FARMERS in the region are being plagued by fly-tipping “tightening the financial squeeze” on the sector, a agricultural firm has warned.

More than 360 agricultural fly-tipping incidents were reported in the North West last year, including one in Bury, according to Department for the Environment, Food and Rural Affairs figures.

However agricultural experts say this is just the “tip of the iceberg”.

Tony Larking of Farmers and Mercantile Insurance Brokers said that full scale of fly-tipping on farmland is not reflected in the DEFRA stats, which exclude most private land incidents.

Farmers who fall pray to flytippers are shouldering the burden of being responsible for the cost of clearing rubbish dumped on their land themselves ­— costing an average of £1,000 per incident. They are also liable if the waste damages the countryside.

Mr Laking said: “Flytipping is a blight on our countryside, but dumped waste is not only visually impactful and a nuisance – it can be a source of pollution and cause harm to humans, animals and the environment.

“This year’s DEFRA figures show that it is not only everyday household waste that gets dumped by flytippers – thousands of incidents involve asbestos, clinical waste and chemical and fuel waste.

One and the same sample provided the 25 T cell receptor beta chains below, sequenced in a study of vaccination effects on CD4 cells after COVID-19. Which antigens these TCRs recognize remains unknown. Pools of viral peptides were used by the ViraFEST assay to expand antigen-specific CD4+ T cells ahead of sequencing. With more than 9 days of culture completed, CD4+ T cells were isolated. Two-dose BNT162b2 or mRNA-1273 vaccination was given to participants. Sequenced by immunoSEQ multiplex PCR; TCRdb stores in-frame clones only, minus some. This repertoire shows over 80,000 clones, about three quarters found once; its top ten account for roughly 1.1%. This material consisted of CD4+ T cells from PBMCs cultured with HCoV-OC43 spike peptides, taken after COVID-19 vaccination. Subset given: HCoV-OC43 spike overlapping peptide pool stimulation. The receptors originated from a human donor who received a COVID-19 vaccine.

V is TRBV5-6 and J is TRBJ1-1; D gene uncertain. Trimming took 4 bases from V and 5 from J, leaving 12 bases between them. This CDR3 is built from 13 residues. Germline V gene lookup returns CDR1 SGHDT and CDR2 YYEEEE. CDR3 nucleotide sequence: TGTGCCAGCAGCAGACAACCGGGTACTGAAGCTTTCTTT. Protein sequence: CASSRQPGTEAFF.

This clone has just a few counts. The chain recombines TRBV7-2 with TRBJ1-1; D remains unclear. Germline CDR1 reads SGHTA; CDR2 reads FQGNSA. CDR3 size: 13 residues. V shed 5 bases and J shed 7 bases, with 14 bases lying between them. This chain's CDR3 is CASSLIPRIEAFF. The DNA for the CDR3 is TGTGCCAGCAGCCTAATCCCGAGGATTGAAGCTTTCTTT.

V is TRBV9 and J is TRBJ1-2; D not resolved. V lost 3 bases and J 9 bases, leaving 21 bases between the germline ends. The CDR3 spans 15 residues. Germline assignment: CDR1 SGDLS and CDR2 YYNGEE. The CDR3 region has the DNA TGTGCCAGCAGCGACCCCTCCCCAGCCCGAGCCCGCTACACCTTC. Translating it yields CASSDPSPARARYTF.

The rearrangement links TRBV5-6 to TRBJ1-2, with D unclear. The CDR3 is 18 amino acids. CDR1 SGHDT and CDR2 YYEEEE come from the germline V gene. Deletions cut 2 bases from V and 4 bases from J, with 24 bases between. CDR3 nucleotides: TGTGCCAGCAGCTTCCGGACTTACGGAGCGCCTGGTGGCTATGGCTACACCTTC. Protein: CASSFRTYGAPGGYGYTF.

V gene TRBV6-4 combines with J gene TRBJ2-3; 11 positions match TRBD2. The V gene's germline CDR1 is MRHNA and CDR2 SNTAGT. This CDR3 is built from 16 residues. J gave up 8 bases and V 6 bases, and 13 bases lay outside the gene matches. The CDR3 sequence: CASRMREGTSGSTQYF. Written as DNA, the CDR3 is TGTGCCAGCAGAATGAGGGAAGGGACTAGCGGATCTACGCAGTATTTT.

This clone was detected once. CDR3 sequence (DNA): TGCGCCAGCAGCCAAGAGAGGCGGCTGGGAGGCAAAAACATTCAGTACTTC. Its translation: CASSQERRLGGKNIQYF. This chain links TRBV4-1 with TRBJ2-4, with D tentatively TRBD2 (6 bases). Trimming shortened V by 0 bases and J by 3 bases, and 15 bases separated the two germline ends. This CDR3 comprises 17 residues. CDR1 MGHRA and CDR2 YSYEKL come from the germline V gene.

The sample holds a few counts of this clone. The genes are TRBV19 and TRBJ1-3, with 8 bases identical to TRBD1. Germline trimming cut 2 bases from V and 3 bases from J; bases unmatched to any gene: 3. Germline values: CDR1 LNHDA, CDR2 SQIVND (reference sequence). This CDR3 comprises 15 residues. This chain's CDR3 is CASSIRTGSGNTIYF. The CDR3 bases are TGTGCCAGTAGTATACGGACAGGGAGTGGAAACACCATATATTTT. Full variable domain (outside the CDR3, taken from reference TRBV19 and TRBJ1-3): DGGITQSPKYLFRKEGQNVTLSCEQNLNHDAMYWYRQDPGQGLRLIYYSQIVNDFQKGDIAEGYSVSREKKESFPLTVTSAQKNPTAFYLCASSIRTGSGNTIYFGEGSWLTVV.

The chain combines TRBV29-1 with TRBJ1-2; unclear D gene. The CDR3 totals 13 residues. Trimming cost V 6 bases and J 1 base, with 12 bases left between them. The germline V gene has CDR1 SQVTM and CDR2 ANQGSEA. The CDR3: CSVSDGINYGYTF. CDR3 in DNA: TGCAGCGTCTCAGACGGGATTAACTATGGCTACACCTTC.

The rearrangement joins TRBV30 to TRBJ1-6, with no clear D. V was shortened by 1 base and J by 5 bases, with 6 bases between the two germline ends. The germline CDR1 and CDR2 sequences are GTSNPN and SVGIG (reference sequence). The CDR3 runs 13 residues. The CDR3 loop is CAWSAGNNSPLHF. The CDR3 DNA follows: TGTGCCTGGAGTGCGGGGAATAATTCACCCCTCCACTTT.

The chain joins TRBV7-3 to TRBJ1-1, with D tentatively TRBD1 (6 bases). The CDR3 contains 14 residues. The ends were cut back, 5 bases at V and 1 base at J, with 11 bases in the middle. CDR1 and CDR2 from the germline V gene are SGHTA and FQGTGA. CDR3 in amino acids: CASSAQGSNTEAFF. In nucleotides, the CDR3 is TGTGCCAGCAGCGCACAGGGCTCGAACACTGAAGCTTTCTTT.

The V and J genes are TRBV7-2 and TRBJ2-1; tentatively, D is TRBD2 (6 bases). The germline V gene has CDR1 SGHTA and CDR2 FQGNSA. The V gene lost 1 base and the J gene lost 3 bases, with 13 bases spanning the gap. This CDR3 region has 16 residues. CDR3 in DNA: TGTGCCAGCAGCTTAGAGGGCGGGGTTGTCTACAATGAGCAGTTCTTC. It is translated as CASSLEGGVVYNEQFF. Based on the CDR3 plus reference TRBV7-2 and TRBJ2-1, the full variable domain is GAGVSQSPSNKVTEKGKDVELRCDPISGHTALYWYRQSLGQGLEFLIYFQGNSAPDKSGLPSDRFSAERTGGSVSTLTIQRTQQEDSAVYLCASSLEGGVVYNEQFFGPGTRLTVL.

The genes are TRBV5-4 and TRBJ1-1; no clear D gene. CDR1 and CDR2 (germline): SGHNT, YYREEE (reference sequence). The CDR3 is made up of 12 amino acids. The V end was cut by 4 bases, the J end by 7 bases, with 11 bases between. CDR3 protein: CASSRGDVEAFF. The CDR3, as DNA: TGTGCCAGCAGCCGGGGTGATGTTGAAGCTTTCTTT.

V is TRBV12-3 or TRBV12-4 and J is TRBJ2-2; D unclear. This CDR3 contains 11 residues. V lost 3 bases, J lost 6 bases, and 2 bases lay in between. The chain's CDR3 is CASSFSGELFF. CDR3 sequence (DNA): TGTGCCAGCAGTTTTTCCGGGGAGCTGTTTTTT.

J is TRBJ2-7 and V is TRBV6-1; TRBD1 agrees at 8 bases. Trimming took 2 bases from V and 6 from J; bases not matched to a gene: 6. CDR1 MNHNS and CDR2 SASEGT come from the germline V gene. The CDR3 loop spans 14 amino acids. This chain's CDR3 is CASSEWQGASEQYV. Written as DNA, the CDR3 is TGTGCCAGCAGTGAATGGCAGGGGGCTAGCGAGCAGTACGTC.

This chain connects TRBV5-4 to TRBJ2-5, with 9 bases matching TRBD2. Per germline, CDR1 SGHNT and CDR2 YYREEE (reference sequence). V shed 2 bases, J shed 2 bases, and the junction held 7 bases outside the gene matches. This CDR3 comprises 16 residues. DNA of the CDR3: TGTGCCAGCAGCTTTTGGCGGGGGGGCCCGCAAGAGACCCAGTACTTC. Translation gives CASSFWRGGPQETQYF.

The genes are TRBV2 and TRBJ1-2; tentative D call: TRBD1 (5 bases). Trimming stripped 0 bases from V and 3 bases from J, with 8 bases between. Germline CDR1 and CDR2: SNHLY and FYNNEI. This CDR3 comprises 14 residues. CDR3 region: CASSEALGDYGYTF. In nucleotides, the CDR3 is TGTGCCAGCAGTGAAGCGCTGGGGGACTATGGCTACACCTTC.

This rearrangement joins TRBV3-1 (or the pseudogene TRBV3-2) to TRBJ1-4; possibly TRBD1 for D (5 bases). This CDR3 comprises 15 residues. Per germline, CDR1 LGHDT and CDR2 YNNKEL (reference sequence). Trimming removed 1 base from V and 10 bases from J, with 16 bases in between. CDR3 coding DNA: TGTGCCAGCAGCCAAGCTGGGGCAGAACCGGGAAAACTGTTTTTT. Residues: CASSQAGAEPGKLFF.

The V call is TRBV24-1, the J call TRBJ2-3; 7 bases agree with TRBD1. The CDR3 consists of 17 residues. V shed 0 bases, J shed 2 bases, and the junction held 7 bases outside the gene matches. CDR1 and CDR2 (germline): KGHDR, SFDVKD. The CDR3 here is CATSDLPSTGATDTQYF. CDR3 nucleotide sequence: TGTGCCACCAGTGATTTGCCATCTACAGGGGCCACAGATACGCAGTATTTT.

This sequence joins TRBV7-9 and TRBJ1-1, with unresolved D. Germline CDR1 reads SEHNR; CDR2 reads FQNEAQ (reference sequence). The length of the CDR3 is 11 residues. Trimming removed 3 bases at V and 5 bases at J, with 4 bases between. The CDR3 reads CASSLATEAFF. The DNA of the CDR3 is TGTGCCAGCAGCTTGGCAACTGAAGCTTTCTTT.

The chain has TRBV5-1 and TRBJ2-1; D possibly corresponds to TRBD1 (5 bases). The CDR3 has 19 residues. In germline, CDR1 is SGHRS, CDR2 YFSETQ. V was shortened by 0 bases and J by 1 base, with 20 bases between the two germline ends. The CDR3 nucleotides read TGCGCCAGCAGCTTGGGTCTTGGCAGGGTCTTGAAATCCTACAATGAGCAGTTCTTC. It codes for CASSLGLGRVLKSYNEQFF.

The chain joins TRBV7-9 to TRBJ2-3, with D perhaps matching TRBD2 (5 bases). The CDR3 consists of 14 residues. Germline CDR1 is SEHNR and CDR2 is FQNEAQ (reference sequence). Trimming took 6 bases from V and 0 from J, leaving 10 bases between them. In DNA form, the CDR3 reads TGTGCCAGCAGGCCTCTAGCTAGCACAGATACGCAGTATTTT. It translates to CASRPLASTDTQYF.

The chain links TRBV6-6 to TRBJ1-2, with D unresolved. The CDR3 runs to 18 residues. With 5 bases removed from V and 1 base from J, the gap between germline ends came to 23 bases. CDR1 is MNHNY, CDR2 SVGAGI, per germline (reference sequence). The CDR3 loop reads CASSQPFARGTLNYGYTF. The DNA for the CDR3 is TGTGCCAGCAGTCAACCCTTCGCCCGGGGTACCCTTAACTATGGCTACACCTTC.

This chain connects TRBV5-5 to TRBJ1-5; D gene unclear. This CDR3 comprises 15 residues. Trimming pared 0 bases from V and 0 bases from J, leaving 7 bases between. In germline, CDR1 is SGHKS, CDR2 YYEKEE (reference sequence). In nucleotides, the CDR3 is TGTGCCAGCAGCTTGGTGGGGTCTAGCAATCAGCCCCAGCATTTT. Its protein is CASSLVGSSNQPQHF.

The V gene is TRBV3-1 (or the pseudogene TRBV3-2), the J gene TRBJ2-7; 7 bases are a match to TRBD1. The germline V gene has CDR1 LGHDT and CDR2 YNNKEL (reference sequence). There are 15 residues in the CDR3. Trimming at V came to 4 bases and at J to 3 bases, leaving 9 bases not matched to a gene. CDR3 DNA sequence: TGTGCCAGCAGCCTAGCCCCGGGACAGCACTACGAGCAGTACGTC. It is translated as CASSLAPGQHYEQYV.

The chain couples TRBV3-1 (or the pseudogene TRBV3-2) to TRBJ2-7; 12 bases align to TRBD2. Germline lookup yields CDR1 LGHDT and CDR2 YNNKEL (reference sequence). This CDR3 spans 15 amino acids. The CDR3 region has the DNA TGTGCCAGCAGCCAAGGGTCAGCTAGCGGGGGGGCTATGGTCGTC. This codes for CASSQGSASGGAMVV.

“So, farmers are not only have to fork out for clean-up costs but also have to worry about the danger it poses to themselves, their workers, their animals and their land.

“These flytippers, both thoughtless individuals and unscrupulous ‘waste businesses’, don’t care that their irresponsible actions could lead to farmers being prosecuted under the Environmental Protection Act 1990.

“Innocent farmers have the choice of footing the clean-up bill or facing significant fines for not dealing with someone else’s mess.”

However Mr Larking says there are a number of steps farmers can take to protect themselves, including by being vigilant, communicating with neighbours, and reporting suspicious vehicles.

He added: “Deter would-be flytippers by ensuring that fields, particularly those which are roadside, are gated and locked where possible.

“If you fall victim to a flytipping incident, be cautious, as the waste could be hazardous. Record as much detail as possible, take photos and report the incident to your local council.

“If the problem persists, consider setting up security lights and a camera. This will help provide crucial evidence should the council decide to investigate.

“Finally, and most importantly, make sure that any rubbish dumped on your land is disposed of properly and, if required, use a reputable, registered waste company to help with disposal. By failing to remove the waste or moving it on to public land, you will leave yourself open to prosecution and could face fines of tens of thousands of pounds.”